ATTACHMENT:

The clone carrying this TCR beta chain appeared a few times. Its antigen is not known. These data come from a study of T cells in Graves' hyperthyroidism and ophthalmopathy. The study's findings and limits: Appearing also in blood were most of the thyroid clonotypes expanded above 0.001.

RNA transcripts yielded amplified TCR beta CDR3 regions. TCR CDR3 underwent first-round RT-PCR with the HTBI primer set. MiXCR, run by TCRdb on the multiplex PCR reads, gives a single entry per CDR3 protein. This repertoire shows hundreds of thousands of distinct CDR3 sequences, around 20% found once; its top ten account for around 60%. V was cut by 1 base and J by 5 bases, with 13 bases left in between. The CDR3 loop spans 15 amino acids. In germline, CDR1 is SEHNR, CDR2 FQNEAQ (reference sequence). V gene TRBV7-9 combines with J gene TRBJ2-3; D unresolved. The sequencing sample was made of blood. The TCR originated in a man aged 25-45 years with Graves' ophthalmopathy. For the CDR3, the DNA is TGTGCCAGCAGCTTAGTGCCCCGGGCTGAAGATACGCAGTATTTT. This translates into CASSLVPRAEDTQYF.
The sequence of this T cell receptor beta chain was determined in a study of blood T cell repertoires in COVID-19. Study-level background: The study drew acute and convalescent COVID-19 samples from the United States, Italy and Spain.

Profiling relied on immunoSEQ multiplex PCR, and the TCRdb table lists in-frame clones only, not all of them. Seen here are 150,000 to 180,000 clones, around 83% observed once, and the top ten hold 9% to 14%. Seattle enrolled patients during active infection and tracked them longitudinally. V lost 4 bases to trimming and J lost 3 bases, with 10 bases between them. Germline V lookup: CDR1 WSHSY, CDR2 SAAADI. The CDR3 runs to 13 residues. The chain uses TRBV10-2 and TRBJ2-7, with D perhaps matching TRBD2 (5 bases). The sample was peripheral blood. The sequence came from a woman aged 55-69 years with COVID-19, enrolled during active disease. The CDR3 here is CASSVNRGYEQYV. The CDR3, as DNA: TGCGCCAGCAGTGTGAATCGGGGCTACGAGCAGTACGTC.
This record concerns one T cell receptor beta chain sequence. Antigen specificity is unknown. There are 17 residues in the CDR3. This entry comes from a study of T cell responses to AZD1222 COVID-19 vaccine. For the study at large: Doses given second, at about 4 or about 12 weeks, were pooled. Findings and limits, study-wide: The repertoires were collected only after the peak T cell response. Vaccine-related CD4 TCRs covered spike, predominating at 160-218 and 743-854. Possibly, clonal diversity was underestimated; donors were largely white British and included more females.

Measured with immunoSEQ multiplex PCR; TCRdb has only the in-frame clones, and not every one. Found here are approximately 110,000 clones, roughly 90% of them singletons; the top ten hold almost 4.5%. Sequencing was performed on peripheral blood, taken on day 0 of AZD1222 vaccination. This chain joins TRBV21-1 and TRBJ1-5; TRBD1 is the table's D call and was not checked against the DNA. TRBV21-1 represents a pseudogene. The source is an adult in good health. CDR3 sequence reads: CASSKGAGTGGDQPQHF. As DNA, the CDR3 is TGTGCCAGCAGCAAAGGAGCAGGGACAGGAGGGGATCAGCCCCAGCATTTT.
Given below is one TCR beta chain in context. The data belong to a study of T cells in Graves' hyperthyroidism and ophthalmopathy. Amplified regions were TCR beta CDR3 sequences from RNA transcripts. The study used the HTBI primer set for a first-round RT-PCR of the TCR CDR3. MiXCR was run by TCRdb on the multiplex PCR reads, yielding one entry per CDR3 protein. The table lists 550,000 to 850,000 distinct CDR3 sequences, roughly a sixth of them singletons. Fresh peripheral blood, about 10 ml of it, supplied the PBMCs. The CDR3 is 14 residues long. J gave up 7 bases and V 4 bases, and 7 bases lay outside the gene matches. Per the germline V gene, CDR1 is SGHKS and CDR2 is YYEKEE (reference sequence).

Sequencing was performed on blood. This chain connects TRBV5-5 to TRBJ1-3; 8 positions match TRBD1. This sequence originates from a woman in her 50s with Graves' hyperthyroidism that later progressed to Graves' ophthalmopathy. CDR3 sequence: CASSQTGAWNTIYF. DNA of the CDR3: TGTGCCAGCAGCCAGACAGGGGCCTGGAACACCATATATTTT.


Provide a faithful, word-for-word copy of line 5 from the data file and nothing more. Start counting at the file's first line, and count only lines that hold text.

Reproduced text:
This record concerns one T cell receptor beta chain sequence. Antigen specificity is unknown. There are 17 residues in the CDR3. This entry comes from a study of T cell responses to AZD1222 COVID-19 vaccine. For the study at large: Doses given second, at about 4 or about 12 weeks, were pooled. Findings and limits, study-wide: The repertoires were collected only after the peak T cell response. Vaccine-related CD4 TCRs covered spike, predominating at 160-218 and 743-854. Possibly, clonal diversity was underestimated; donors were largely white British and included more females.